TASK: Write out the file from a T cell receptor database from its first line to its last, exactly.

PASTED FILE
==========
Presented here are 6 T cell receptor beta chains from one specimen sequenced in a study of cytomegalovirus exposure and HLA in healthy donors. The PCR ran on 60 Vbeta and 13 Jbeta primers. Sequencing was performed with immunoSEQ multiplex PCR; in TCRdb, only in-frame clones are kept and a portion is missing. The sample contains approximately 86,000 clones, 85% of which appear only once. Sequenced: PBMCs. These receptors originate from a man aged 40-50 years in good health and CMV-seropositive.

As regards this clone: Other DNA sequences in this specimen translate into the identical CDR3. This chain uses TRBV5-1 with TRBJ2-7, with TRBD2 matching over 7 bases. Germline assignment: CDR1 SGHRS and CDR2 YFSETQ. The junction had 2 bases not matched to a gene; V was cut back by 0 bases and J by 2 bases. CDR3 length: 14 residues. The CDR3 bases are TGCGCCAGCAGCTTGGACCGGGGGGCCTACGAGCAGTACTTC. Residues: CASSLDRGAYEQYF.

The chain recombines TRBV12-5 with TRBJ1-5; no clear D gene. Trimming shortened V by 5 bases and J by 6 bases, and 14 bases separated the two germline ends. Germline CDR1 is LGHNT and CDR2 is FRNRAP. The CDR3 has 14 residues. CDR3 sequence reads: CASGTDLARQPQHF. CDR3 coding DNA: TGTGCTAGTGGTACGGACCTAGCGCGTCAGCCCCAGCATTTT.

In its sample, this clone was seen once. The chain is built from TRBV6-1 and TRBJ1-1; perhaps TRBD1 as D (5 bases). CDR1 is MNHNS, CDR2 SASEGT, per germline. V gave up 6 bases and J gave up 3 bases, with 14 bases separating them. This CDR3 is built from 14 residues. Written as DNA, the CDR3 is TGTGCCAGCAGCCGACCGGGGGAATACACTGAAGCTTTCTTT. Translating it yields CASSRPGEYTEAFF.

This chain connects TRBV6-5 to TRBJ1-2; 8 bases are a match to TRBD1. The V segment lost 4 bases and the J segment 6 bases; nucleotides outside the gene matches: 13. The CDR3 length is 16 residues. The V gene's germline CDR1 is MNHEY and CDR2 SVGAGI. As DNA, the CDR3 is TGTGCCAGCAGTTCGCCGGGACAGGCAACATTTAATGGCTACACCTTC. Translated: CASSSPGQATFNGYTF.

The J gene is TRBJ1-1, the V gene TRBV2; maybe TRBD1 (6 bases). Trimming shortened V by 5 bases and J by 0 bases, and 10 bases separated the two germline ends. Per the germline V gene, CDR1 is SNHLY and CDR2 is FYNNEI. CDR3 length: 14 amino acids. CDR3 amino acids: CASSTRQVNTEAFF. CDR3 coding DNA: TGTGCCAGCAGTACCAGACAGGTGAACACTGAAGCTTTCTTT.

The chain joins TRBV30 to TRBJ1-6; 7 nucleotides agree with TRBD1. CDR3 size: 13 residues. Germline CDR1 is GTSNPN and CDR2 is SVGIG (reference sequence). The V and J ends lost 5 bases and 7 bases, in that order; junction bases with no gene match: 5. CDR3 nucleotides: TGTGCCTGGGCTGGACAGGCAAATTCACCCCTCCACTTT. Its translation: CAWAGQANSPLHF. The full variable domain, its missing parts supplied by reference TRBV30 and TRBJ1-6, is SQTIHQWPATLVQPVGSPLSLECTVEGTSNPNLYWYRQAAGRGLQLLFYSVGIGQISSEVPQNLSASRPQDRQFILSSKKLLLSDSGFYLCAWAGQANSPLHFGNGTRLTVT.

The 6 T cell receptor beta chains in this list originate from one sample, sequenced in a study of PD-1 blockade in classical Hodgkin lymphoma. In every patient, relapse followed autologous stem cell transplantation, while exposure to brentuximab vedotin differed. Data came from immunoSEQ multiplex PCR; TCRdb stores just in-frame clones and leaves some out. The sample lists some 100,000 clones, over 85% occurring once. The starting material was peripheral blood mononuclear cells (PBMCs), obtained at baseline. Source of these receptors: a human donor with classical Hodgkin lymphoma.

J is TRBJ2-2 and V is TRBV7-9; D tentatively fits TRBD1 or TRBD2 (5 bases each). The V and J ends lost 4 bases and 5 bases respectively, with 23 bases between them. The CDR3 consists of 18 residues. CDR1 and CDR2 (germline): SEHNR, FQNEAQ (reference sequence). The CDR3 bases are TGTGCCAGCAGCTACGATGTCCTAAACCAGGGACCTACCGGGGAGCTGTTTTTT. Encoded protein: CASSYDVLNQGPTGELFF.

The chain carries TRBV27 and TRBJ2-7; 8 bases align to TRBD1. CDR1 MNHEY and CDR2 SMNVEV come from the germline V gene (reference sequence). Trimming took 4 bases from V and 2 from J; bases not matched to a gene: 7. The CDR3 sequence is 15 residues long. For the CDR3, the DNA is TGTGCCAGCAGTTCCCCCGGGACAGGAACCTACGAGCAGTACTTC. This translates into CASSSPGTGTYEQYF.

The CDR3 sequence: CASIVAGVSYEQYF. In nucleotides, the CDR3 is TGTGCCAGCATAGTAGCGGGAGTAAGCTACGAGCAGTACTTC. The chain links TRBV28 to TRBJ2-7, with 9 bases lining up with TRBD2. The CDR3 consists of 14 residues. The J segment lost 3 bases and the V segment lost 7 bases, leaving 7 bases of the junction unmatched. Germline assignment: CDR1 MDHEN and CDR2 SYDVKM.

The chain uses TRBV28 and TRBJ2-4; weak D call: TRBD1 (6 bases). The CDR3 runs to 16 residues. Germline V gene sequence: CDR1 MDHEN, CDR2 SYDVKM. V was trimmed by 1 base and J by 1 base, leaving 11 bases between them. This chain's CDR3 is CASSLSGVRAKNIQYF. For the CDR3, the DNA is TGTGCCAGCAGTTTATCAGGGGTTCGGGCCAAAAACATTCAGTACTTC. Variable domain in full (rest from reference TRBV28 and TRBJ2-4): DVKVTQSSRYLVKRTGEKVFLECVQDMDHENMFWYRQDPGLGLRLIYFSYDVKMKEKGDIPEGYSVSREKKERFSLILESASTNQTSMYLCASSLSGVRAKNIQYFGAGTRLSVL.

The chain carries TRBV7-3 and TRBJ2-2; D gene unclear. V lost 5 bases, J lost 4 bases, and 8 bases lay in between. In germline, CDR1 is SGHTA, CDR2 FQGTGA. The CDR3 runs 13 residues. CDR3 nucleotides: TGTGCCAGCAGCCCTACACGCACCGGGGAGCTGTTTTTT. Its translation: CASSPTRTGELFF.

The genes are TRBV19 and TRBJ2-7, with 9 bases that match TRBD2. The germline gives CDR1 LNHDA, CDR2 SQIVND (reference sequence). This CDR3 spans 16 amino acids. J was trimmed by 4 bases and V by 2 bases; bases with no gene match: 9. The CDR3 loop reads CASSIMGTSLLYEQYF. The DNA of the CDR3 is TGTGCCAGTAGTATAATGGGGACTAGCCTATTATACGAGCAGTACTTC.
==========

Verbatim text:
Presented here are 6 T cell receptor beta chains from one specimen sequenced in a study of cytomegalovirus exposure and HLA in healthy donors. The PCR ran on 60 Vbeta and 13 Jbeta primers. Sequencing was performed with immunoSEQ multiplex PCR; in TCRdb, only in-frame clones are kept and a portion is missing. The sample contains approximately 86,000 clones, 85% of which appear only once. Sequenced: PBMCs. These receptors originate from a man aged 40-50 years in good health and CMV-seropositive.

As regards this clone: Other DNA sequences in this specimen translate into the identical CDR3. This chain uses TRBV5-1 with TRBJ2-7, with TRBD2 matching over 7 bases. Germline assignment: CDR1 SGHRS and CDR2 YFSETQ. The junction had 2 bases not matched to a gene; V was cut back by 0 bases and J by 2 bases. CDR3 length: 14 residues. The CDR3 bases are TGCGCCAGCAGCTTGGACCGGGGGGCCTACGAGCAGTACTTC. Residues: CASSLDRGAYEQYF.

The chain recombines TRBV12-5 with TRBJ1-5; no clear D gene. Trimming shortened V by 5 bases and J by 6 bases, and 14 bases separated the two germline ends. Germline CDR1 is LGHNT and CDR2 is FRNRAP. The CDR3 has 14 residues. CDR3 sequence reads: CASGTDLARQPQHF. CDR3 coding DNA: TGTGCTAGTGGTACGGACCTAGCGCGTCAGCCCCAGCATTTT.

In its sample, this clone was seen once. The chain is built from TRBV6-1 and TRBJ1-1; perhaps TRBD1 as D (5 bases). CDR1 is MNHNS, CDR2 SASEGT, per germline. V gave up 6 bases and J gave up 3 bases, with 14 bases separating them. This CDR3 is built from 14 residues. Written as DNA, the CDR3 is TGTGCCAGCAGCCGACCGGGGGAATACACTGAAGCTTTCTTT. Translating it yields CASSRPGEYTEAFF.

This chain connects TRBV6-5 to TRBJ1-2; 8 bases are a match to TRBD1. The V segment lost 4 bases and the J segment 6 bases; nucleotides outside the gene matches: 13. The CDR3 length is 16 residues. The V gene's germline CDR1 is MNHEY and CDR2 SVGAGI. As DNA, the CDR3 is TGTGCCAGCAGTTCGCCGGGACAGGCAACATTTAATGGCTACACCTTC. Translated: CASSSPGQATFNGYTF.

The J gene is TRBJ1-1, the V gene TRBV2; maybe TRBD1 (6 bases). Trimming shortened V by 5 bases and J by 0 bases, and 10 bases separated the two germline ends. Per the germline V gene, CDR1 is SNHLY and CDR2 is FYNNEI. CDR3 length: 14 amino acids. CDR3 amino acids: CASSTRQVNTEAFF. CDR3 coding DNA: TGTGCCAGCAGTACCAGACAGGTGAACACTGAAGCTTTCTTT.

The chain joins TRBV30 to TRBJ1-6; 7 nucleotides agree with TRBD1. CDR3 size: 13 residues. Germline CDR1 is GTSNPN and CDR2 is SVGIG (reference sequence). The V and J ends lost 5 bases and 7 bases, in that order; junction bases with no gene match: 5. CDR3 nucleotides: TGTGCCTGGGCTGGACAGGCAAATTCACCCCTCCACTTT. Its translation: CAWAGQANSPLHF. The full variable domain, its missing parts supplied by reference TRBV30 and TRBJ1-6, is SQTIHQWPATLVQPVGSPLSLECTVEGTSNPNLYWYRQAAGRGLQLLFYSVGIGQISSEVPQNLSASRPQDRQFILSSKKLLLSDSGFYLCAWAGQANSPLHFGNGTRLTVT.

The 6 T cell receptor beta chains in this list originate from one sample, sequenced in a study of PD-1 blockade in classical Hodgkin lymphoma. In every patient, relapse followed autologous stem cell transplantation, while exposure to brentuximab vedotin differed. Data came from immunoSEQ multiplex PCR; TCRdb stores just in-frame clones and leaves some out. The sample lists some 100,000 clones, over 85% occurring once. The starting material was peripheral blood mononuclear cells (PBMCs), obtained at baseline. Source of these receptors: a human donor with classical Hodgkin lymphoma.

J is TRBJ2-2 and V is TRBV7-9; D tentatively fits TRBD1 or TRBD2 (5 bases each). The V and J ends lost 4 bases and 5 bases respectively, with 23 bases between them. The CDR3 consists of 18 residues. CDR1 and CDR2 (germline): SEHNR, FQNEAQ (reference sequence). The CDR3 bases are TGTGCCAGCAGCTACGATGTCCTAAACCAGGGACCTACCGGGGAGCTGTTTTTT. Encoded protein: CASSYDVLNQGPTGELFF.

The chain carries TRBV27 and TRBJ2-7; 8 bases align to TRBD1. CDR1 MNHEY and CDR2 SMNVEV come from the germline V gene (reference sequence). Trimming took 4 bases from V and 2 from J; bases not matched to a gene: 7. The CDR3 sequence is 15 residues long. For the CDR3, the DNA is TGTGCCAGCAGTTCCCCCGGGACAGGAACCTACGAGCAGTACTTC. This translates into CASSSPGTGTYEQYF.

The CDR3 sequence: CASIVAGVSYEQYF. In nucleotides, the CDR3 is TGTGCCAGCATAGTAGCGGGAGTAAGCTACGAGCAGTACTTC. The chain links TRBV28 to TRBJ2-7, with 9 bases lining up with TRBD2. The CDR3 consists of 14 residues. The J segment lost 3 bases and the V segment lost 7 bases, leaving 7 bases of the junction unmatched. Germline assignment: CDR1 MDHEN and CDR2 SYDVKM.

The chain uses TRBV28 and TRBJ2-4; weak D call: TRBD1 (6 bases). The CDR3 runs to 16 residues. Germline V gene sequence: CDR1 MDHEN, CDR2 SYDVKM. V was trimmed by 1 base and J by 1 base, leaving 11 bases between them. This chain's CDR3 is CASSLSGVRAKNIQYF. For the CDR3, the DNA is TGTGCCAGCAGTTTATCAGGGGTTCGGGCCAAAAACATTCAGTACTTC. Variable domain in full (rest from reference TRBV28 and TRBJ2-4): DVKVTQSSRYLVKRTGEKVFLECVQDMDHENMFWYRQDPGLGLRLIYFSYDVKMKEKGDIPEGYSVSREKKERFSLILESASTNQTSMYLCASSLSGVRAKNIQYFGAGTRLSVL.

The chain carries TRBV7-3 and TRBJ2-2; D gene unclear. V lost 5 bases, J lost 4 bases, and 8 bases lay in between. In germline, CDR1 is SGHTA, CDR2 FQGTGA. The CDR3 runs 13 residues. CDR3 nucleotides: TGTGCCAGCAGCCCTACACGCACCGGGGAGCTGTTTTTT. Its translation: CASSPTRTGELFF.

The genes are TRBV19 and TRBJ2-7, with 9 bases that match TRBD2. The germline gives CDR1 LNHDA, CDR2 SQIVND (reference sequence). This CDR3 spans 16 amino acids. J was trimmed by 4 bases and V by 2 bases; bases with no gene match: 9. The CDR3 loop reads CASSIMGTSLLYEQYF. The DNA of the CDR3 is TGTGCCAGTAGTATAATGGGGACTAGCCTATTATACGAGCAGTACTTC.